Monday, February 20, 2012

A video game almost made me cry

I recently finished playing an excellent video game, Mass Effect 2 (just before Mass Effect 3 comes out), on the advice of one of my favorite writers, Tom Bissell. His video game writing on Grantland is extraordinary and his book Extra Lives is a great exploration of video games as an art form. In the book he describes how storytelling in video games has become "formally compelling" (even if the stories being told are overly baroque or poorly written) and uses Mass Effect as an example.

I totally agree with Bissell. There's a pivotal scene halfway through the game where virtually your entire crew gets captured. You're given a choice: do you want to go on a high-risk rescue mission, for which the team you lead is unprepared, or do you want to continue to prepare so you're ready for the mission? If you go on the rescue mission at that moment you're also potentially leaving a bunch of side missions undone.

While some characters were beseeching me to move quickly "while there's still time to save our crew", I had other characters cautioning me to wait, telling me that proceeding would be suicidal. I thought this was the standard sort of fake-dramatic choice offered up by video games. Why would I want to rush and  get creamed by the Collectors when I had more fun stuff to do?

So I prudently put off the rescue mission, but had an eerie feeling walking through my ship. Once, it had been populated with chattering NPCs, but now was silent. I went about completing all of the side missions and got my rescue team fully dialed-in: plussed-up attributes, awesome weapons, useful upgrades, and so on. Only then did I order the rescue attempt.

My team prevailed, and the mission turned out to be relatively easy given how prepared we were (I should say how prepared "we" were, since we're talking about virtual characters - yet they felt real enough to me). But here's the thing: when we discovered where our crew was being held, there was only one survivor left. And I saw something horrible happen to the second-to-last survivor just as we showed up. The sole survivor then lashed out at me (at my character), protesting the length of time it had taken us to arrive. She said stuff like, "I'm sorry, it was so hard watching them all die." (All this hit home because the voice acting in Mass Effect is superb, something Tom Bissell also wrote about)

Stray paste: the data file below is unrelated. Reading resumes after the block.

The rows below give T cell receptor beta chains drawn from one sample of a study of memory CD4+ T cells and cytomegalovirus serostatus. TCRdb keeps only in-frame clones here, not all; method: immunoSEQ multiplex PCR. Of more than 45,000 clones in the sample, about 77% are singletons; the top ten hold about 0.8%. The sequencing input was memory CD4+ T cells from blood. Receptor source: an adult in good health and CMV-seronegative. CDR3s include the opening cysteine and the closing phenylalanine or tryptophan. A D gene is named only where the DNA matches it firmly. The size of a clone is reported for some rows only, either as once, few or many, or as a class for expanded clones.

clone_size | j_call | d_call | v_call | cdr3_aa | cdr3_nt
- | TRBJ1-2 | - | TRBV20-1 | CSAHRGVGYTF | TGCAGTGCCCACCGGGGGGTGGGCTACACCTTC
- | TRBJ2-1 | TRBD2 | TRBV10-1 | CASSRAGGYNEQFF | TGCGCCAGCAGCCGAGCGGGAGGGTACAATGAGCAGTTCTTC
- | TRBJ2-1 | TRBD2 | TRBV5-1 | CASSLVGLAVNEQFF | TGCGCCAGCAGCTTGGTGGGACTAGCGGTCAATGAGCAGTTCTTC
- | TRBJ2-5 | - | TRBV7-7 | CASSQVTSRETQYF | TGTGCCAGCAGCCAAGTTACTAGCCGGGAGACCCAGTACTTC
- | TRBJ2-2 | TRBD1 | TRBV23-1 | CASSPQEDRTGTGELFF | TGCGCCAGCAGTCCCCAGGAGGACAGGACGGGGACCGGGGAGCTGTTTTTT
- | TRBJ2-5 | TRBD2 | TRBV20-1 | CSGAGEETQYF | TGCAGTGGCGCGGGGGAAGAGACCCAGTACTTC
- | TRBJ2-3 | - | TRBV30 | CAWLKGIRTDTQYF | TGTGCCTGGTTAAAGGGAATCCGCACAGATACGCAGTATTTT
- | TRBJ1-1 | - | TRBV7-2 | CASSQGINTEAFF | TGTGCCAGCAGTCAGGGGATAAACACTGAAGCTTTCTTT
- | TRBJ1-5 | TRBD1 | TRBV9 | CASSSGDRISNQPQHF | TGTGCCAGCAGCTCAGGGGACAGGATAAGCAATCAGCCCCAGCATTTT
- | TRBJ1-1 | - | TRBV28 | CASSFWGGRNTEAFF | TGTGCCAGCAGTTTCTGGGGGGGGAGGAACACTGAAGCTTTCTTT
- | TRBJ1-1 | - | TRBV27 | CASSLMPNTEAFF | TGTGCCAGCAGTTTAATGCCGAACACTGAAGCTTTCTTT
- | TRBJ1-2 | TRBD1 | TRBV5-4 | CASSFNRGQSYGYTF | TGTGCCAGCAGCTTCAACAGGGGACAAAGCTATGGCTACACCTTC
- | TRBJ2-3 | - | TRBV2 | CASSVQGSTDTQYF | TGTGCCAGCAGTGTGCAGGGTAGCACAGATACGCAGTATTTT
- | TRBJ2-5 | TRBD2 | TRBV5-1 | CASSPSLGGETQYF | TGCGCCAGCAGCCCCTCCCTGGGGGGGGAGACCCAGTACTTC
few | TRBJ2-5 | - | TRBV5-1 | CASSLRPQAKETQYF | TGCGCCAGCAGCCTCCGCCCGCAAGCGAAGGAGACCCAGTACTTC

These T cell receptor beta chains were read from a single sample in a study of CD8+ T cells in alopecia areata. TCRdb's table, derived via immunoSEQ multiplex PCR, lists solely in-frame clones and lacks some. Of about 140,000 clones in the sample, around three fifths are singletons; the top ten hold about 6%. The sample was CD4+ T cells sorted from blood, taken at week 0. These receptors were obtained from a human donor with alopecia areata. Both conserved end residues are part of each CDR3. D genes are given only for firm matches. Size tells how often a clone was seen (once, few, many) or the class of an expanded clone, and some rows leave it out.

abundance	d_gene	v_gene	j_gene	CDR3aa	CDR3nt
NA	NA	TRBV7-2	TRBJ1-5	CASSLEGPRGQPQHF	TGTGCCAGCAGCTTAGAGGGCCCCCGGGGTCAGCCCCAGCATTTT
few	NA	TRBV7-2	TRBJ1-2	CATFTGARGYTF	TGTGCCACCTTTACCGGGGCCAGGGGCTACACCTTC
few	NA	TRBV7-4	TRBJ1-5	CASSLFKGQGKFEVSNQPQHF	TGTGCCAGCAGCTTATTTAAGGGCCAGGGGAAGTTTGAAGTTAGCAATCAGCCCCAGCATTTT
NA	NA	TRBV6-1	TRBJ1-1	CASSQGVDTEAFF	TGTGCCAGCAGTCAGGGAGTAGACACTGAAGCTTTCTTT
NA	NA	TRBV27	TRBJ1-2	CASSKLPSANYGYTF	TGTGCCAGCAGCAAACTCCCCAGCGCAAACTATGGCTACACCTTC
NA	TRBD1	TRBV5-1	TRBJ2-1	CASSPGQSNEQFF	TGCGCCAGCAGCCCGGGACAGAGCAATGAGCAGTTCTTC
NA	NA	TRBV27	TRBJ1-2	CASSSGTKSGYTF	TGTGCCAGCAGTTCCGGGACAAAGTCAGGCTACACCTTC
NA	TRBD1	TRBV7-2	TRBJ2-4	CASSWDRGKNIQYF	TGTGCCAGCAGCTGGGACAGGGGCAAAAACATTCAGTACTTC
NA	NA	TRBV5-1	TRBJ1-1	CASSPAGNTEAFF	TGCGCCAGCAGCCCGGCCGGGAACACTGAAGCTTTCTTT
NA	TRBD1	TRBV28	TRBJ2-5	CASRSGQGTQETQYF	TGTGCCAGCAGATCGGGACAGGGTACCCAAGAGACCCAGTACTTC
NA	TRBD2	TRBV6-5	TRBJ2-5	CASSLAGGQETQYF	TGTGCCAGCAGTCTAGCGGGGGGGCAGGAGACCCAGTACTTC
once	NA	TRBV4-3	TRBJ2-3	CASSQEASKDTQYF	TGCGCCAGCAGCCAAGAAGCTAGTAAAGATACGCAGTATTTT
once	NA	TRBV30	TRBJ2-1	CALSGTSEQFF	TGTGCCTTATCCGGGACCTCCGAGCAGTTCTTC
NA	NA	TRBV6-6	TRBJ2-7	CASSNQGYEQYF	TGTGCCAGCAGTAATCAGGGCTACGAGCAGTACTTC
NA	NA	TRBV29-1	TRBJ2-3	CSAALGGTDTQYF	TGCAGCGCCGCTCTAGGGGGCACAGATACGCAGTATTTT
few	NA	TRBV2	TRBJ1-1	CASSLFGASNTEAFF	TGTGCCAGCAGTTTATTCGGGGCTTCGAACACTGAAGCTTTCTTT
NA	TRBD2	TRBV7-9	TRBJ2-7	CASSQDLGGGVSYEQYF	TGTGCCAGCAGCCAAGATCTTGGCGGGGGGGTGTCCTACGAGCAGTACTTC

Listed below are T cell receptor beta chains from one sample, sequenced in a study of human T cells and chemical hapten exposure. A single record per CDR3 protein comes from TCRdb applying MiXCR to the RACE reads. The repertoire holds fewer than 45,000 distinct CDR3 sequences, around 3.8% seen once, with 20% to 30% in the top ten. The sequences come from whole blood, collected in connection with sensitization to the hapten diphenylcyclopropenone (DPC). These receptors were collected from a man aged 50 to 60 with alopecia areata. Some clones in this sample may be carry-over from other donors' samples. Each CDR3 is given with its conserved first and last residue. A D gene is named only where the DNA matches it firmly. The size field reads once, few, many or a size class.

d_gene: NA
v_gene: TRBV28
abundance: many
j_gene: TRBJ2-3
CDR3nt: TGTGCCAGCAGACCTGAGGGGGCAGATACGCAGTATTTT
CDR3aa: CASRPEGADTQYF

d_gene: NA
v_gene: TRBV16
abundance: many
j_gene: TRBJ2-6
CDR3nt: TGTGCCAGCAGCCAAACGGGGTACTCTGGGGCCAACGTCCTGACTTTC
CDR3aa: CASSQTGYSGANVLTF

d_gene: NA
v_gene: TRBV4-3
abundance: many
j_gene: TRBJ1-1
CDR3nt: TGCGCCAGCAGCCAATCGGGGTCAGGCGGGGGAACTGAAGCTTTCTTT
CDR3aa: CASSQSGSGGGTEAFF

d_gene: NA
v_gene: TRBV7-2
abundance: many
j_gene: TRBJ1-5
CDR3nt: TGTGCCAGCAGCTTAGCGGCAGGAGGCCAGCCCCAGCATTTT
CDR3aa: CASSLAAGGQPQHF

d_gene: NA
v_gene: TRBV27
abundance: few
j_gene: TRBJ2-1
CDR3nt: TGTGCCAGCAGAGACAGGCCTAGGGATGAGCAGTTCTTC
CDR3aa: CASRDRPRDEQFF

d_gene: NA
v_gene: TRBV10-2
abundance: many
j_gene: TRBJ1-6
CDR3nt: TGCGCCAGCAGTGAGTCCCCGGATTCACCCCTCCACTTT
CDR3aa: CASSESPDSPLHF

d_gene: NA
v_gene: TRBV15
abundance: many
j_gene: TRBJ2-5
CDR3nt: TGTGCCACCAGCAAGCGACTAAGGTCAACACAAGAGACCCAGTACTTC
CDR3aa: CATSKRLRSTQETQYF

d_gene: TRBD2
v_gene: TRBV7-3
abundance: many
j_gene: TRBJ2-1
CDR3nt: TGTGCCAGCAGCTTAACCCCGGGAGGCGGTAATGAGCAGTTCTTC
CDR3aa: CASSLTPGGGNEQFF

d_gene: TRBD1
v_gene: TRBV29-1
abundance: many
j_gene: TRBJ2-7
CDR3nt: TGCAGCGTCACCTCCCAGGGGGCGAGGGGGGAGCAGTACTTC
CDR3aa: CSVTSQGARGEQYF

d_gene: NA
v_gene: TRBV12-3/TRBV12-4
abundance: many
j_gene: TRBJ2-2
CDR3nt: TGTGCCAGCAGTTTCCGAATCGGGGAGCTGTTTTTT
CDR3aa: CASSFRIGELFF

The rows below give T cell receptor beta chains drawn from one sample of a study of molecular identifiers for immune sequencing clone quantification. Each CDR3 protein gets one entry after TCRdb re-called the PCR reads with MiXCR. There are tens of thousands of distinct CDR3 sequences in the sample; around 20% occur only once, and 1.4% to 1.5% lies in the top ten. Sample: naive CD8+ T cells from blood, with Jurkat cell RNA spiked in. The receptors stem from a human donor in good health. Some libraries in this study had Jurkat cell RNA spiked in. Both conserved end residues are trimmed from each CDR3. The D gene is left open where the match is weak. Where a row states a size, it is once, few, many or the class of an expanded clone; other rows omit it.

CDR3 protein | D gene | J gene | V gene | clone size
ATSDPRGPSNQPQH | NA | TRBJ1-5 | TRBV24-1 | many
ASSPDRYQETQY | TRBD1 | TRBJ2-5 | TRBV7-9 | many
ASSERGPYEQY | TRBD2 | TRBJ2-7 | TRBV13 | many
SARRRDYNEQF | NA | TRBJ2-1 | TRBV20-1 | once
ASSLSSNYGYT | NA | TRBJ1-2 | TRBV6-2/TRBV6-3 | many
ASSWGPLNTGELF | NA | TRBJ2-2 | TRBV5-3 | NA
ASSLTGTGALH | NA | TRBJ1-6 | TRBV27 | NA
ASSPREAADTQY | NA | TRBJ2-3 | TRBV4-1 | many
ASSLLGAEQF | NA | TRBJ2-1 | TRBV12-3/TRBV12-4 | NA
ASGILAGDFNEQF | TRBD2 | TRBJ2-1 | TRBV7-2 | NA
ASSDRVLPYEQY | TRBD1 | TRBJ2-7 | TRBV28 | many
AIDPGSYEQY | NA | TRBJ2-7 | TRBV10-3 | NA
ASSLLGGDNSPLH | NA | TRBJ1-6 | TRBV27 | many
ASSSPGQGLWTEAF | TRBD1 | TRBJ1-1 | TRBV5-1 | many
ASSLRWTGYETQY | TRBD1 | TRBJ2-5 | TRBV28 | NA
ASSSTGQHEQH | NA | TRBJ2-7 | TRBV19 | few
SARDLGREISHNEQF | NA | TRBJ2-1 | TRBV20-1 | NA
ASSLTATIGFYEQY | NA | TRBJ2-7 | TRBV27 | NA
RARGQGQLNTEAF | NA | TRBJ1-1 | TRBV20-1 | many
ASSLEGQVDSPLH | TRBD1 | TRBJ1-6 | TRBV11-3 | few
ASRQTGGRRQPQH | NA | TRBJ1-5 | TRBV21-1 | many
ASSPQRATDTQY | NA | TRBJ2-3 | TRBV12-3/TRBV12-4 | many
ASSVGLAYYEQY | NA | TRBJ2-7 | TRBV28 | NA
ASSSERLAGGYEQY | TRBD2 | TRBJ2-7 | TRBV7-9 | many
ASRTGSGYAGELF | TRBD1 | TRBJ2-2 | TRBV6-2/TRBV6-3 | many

It was then that I realized: had I chosen to immediately go on the rescue mission, Mass Effect 2 was programmed to let more crew members survive. That choice I made unconsciously really mattered! Maybe I could have saved all of them! A glitch in the rendering underlined this for me, somehow more poignant for being erroneously disclosed. In the background of the frames with the surviving, distraught crewmember castigating me, I could see another crew member, whom I had already been told I did not save. So obviously there was code in there to control how many survivors I got to rescue based on how long I took to get there, yet this small bug caused one of the dead crew members to show up anyway.

The scene gave me chills. It made me feel horror and sadness and regret. I can't think of any other storytelling medium that could create a similar effect, because the game implicated me in these events. I made a careless choice, even if it was the right choice, and pretend people suffered horribly. I wish I could go back and start the game over again, knowing that my decisions in this game, unlike so many others, would bear such weight. I'm also really curious to see how hard the rescue mission would have been had I listened to my gung-ho virtual colleagues, and how many more crew members I could have saved.

This is what Bissell means when he says these games have become formally compelling: a good story-driven video game can grab hold of you; can involve you; can entertain you in a deep, rich way that no other medium can. I predict that just as we are seeing with recent television, some of the best writers will start to gravitate towards this medium because it offers such rich narrative possibilities.


Brian said...

Very interesting. I wonder if this experience was enough to encourage you to replay the game and, in effect, correct your mistake. Can you go back and do that without starting the whole game over?

Ray said...

Thanks for pointing out the book. Agree that storytelling is getting more important.

Everything Bad is Good for You: How Today's Popular Culture is Actually Making Us Smarter is an good book on the value of video games.

I'm wondering on the mixing of current ebooks with video games as the eventual evolution of books.

Mike Subelsky said...

@Brian alas no and I'm sort of glad. I think the decisions would feel less consequential if they could so easily be reversed.

@Ray I'm sure there will be some of that but it could be an ugly hybrid...

Unknown said...

I wonder to what extent your feelings about this scene were influenced by your time in the military? I don't know if you ever had to make a decision that could result in the death of a colleague/subordinate, but that's obv. present in that milieu.

I've played so many games it's second nature for me to save before a decision like that so I can experience maximum content/optimize the result I want. Which, as you point out, can result in decisions feeling less consequential, although also as you point out, it's so rare for your decisions to have actual impact anyways.